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Art and Architecture (imp architectures contd.)

• Buddhist sculptures at Sanchi. The seated Buddhas here have splendidly decorated haloes and large attendant figures.

• The most impressive achievement of the Gupta sculptors at Mathura are the standing Buddhas. The finest Hindu sculpture is a Vishnu, unfortunately, without legs or lower arms.

• The Sarnath Buddhas (late 5th century) show an almost unique perfection and their faces are those of beings who have transcended the world of Samsara and exist in a state of perfect spiritual awareness
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Art and Architecture (imp architectures contd.)

• Unquestionably, the finest Hindu image of the Gupta period so far known from eastern UP is from Varanasi-the great (6 ft - 10ft) Krishna Govar-dhana where Krishna is holding up the Govardhana Mountain.

• One of the loveliest of all Indian sculptures is the Gadhwa lintel or frieze depicting Vishnu Vishvarupa, one of his emanatary forms. At one end is Surya in his chariot against a circular disc, at the other is Chandra (the moon).

• With the exception of the broken viharas at Bagh in Western Malwa, there is no mainstream rock-cut architecture within the erstwhile Gupta dominions.

• The remains of ancient paintings at Ajanta and fragments of paintings at Bagh is all we have from Gupta period. The main themes are taken from the Jatakas. The paintings are one of the truly classical glories of Indian art.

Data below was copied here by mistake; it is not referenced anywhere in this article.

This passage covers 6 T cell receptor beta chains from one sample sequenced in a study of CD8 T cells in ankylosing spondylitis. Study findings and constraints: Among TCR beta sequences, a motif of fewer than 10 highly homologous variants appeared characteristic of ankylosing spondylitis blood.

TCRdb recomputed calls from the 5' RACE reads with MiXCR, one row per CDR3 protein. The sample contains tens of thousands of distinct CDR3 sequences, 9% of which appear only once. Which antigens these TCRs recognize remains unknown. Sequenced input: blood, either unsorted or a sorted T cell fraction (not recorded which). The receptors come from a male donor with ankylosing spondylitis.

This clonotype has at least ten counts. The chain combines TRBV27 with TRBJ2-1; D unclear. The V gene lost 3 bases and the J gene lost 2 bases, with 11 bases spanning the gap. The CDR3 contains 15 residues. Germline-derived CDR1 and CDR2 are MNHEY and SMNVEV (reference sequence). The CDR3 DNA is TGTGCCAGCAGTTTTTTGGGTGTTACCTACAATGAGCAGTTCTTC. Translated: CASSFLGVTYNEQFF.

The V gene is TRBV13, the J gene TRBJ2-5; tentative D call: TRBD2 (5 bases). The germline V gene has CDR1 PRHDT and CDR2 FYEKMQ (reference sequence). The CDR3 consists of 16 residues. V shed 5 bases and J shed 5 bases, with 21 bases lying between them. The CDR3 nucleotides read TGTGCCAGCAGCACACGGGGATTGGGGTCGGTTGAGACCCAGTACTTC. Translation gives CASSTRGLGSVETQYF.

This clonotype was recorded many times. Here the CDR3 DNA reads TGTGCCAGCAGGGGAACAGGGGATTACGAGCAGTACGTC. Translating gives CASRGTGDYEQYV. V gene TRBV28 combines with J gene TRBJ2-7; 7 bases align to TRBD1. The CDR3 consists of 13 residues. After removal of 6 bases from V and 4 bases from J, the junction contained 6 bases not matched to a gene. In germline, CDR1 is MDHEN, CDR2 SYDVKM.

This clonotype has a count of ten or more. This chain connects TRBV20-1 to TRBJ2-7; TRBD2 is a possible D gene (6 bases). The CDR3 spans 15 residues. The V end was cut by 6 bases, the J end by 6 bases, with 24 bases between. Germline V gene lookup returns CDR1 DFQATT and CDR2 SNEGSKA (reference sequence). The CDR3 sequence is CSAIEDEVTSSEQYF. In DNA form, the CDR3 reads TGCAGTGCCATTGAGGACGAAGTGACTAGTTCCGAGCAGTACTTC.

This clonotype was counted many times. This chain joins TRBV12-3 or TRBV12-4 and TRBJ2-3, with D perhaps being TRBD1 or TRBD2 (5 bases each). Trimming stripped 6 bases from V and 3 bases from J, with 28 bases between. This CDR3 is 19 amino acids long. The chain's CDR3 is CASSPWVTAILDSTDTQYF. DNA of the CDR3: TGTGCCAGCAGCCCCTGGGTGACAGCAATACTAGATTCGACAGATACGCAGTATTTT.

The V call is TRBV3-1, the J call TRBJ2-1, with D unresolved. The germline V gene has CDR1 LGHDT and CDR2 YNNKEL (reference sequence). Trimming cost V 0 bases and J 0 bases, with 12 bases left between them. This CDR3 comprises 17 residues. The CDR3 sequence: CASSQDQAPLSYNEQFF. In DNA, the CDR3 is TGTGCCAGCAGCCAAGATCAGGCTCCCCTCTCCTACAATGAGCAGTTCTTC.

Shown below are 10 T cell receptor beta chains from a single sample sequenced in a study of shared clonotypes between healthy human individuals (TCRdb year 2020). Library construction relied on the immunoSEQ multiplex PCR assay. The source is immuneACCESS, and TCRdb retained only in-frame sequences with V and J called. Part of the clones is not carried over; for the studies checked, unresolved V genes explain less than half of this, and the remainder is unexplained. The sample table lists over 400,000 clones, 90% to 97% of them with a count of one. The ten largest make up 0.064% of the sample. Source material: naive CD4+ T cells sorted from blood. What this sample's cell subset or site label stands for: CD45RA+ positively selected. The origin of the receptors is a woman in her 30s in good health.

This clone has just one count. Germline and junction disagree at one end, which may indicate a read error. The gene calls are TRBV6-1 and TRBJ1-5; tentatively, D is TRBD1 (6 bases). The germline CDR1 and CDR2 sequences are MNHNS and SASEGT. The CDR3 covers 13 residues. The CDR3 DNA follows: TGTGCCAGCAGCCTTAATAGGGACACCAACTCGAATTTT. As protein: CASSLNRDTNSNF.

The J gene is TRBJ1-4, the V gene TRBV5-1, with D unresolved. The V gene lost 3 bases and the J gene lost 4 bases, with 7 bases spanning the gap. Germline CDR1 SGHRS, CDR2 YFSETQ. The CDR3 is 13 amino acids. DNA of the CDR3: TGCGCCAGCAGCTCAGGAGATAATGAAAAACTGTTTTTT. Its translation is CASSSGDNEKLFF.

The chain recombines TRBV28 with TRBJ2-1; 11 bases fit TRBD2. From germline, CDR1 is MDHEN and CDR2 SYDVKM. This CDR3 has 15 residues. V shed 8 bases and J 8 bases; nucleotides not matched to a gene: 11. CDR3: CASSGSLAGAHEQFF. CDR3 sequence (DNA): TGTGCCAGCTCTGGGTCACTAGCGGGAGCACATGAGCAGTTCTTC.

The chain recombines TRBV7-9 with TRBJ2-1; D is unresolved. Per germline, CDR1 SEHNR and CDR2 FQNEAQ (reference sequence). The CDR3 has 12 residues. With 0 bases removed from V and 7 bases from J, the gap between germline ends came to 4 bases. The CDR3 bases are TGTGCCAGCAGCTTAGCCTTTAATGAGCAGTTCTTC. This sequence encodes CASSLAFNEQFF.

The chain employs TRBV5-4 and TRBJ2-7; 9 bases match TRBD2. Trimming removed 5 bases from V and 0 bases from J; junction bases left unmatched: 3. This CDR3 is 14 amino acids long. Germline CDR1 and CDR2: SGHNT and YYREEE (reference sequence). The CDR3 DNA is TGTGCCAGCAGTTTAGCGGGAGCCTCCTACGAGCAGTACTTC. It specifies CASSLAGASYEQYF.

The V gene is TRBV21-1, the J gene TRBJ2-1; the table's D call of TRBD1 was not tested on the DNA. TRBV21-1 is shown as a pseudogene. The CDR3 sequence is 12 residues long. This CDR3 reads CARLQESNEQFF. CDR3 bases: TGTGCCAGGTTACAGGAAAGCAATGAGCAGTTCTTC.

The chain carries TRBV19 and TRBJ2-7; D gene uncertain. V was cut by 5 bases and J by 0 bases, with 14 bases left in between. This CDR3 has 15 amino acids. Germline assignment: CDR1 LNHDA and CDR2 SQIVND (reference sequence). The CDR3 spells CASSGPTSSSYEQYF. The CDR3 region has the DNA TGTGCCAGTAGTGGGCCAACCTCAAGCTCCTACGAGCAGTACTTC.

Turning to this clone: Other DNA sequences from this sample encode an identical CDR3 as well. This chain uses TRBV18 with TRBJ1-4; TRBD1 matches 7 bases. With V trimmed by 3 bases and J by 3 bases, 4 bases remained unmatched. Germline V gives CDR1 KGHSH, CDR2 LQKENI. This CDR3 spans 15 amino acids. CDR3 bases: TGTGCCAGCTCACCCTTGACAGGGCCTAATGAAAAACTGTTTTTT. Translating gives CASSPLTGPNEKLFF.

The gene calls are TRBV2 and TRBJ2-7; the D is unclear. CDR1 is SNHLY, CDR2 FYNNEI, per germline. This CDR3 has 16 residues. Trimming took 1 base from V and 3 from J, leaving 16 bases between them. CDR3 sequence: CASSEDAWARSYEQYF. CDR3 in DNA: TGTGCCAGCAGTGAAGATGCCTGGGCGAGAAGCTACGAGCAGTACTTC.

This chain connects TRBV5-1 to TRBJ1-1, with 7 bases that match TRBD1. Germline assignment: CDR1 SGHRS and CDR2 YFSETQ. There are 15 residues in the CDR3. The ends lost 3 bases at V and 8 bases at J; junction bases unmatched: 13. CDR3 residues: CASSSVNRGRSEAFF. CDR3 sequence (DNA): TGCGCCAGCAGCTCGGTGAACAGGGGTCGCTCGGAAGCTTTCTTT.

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Literature

The Gupta period witnessed an efflorescence. Sanskrit language and literature had reached a level of classical excellence as was reflected in Kalidasas Abhijnana-Sakuntalam, Meghduta, Righuvam-sha, Kumara-Sambhava and Ritusamhara.

Shudraka wrote Mrichchhakatika, which deals with the love affairs of a rich merchant with the daughter of a courtesan and Vishakhadatta Mudraraks-hasa, which has as its subject the court intrigues of Chandragupta Maurya.

Bhasa also wrote his 13 plays. Plays produced in the Gupta period were mainly romantic comedies.
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Literature

Amarakosa, by Amarasimha of the court of Chandragupta II, was a remarkable work on Sanskrit grammar.

The Panchatantra, a collection of fables, and Kamasutra, the standard Indian text on Sexual love, also belongs to the Gupta period.
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Science and Astronomy

The knowledge of metals improved tremendously as is evidenced by the survival of the famous 230 foot-high iron pillar found at Delhi near Mehrauli, which has not rusted in the subsequent 15 centuries.

Coins of the time were finely struck and dies carefully engraved.

This was an intensely active period for mathematics. The decimal system was in regular use among Indian astronomers in the 5th century.

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Science and Astronomy